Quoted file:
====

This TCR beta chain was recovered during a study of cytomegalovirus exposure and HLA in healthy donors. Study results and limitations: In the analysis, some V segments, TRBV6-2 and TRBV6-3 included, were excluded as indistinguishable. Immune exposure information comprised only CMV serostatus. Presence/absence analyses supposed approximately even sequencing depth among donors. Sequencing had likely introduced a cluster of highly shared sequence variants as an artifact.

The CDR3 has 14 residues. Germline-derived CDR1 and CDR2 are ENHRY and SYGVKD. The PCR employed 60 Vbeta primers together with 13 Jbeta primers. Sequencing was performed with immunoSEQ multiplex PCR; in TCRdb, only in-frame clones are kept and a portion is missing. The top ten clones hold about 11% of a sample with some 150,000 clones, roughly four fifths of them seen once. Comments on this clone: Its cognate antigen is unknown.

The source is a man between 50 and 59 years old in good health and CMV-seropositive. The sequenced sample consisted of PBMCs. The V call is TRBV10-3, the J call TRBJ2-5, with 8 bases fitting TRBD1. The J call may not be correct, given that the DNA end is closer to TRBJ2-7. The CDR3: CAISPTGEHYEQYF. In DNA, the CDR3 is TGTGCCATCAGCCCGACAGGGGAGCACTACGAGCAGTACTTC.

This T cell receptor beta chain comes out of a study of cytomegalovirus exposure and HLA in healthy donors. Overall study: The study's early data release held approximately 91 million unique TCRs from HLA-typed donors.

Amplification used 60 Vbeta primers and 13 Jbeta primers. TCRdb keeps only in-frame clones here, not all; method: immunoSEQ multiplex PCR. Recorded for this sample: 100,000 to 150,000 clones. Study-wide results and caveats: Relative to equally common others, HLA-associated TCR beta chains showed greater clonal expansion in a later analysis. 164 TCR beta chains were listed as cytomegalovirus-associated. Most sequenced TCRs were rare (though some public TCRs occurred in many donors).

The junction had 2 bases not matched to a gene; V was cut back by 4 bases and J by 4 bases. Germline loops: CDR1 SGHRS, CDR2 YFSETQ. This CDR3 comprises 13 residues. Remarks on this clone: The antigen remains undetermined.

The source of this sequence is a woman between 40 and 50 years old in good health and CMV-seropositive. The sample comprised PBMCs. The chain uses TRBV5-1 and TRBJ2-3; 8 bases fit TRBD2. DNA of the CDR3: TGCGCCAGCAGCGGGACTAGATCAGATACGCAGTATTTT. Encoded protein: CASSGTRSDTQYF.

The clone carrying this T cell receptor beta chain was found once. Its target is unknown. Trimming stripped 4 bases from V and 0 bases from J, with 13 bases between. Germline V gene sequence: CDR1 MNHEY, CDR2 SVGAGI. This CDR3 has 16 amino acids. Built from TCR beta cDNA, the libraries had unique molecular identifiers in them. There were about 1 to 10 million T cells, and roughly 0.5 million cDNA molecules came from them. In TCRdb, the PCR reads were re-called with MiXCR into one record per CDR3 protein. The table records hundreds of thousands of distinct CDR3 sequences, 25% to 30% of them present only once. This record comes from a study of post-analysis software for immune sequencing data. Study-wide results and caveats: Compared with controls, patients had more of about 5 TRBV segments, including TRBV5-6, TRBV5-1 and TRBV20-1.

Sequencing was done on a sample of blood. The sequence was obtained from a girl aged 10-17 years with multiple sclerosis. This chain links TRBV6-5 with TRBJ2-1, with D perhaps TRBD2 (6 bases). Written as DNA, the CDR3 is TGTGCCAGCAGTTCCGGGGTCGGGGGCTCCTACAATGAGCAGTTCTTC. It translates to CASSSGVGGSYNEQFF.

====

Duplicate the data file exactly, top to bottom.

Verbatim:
This TCR beta chain was recovered during a study of cytomegalovirus exposure and HLA in healthy donors. Study results and limitations: In the analysis, some V segments, TRBV6-2 and TRBV6-3 included, were excluded as indistinguishable. Immune exposure information comprised only CMV serostatus. Presence/absence analyses supposed approximately even sequencing depth among donors. Sequencing had likely introduced a cluster of highly shared sequence variants as an artifact.

The CDR3 has 14 residues. Germline-derived CDR1 and CDR2 are ENHRY and SYGVKD. The PCR employed 60 Vbeta primers together with 13 Jbeta primers. Sequencing was performed with immunoSEQ multiplex PCR; in TCRdb, only in-frame clones are kept and a portion is missing. The top ten clones hold about 11% of a sample with some 150,000 clones, roughly four fifths of them seen once. Comments on this clone: Its cognate antigen is unknown.

The source is a man between 50 and 59 years old in good health and CMV-seropositive. The sequenced sample consisted of PBMCs. The V call is TRBV10-3, the J call TRBJ2-5, with 8 bases fitting TRBD1. The J call may not be correct, given that the DNA end is closer to TRBJ2-7. The CDR3: CAISPTGEHYEQYF. In DNA, the CDR3 is TGTGCCATCAGCCCGACAGGGGAGCACTACGAGCAGTACTTC.

This T cell receptor beta chain comes out of a study of cytomegalovirus exposure and HLA in healthy donors. Overall study: The study's early data release held approximately 91 million unique TCRs from HLA-typed donors.

Amplification used 60 Vbeta primers and 13 Jbeta primers. TCRdb keeps only in-frame clones here, not all; method: immunoSEQ multiplex PCR. Recorded for this sample: 100,000 to 150,000 clones. Study-wide results and caveats: Relative to equally common others, HLA-associated TCR beta chains showed greater clonal expansion in a later analysis. 164 TCR beta chains were listed as cytomegalovirus-associated. Most sequenced TCRs were rare (though some public TCRs occurred in many donors).

The junction had 2 bases not matched to a gene; V was cut back by 4 bases and J by 4 bases. Germline loops: CDR1 SGHRS, CDR2 YFSETQ. This CDR3 comprises 13 residues. Remarks on this clone: The antigen remains undetermined.

The source of this sequence is a woman between 40 and 50 years old in good health and CMV-seropositive. The sample comprised PBMCs. The chain uses TRBV5-1 and TRBJ2-3; 8 bases fit TRBD2. DNA of the CDR3: TGCGCCAGCAGCGGGACTAGATCAGATACGCAGTATTTT. Encoded protein: CASSGTRSDTQYF.

The clone carrying this T cell receptor beta chain was found once. Its target is unknown. Trimming stripped 4 bases from V and 0 bases from J, with 13 bases between. Germline V gene sequence: CDR1 MNHEY, CDR2 SVGAGI. This CDR3 has 16 amino acids. Built from TCR beta cDNA, the libraries had unique molecular identifiers in them. There were about 1 to 10 million T cells, and roughly 0.5 million cDNA molecules came from them. In TCRdb, the PCR reads were re-called with MiXCR into one record per CDR3 protein. The table records hundreds of thousands of distinct CDR3 sequences, 25% to 30% of them present only once. This record comes from a study of post-analysis software for immune sequencing data. Study-wide results and caveats: Compared with controls, patients had more of about 5 TRBV segments, including TRBV5-6, TRBV5-1 and TRBV20-1.

Sequencing was done on a sample of blood. The sequence was obtained from a girl aged 10-17 years with multiple sclerosis. This chain links TRBV6-5 with TRBJ2-1, with D perhaps TRBD2 (6 bases). Written as DNA, the CDR3 is TGTGCCAGCAGTTCCGGGGTCGGGGGCTCCTACAATGAGCAGTTCTTC. It translates to CASSSGVGGSYNEQFF.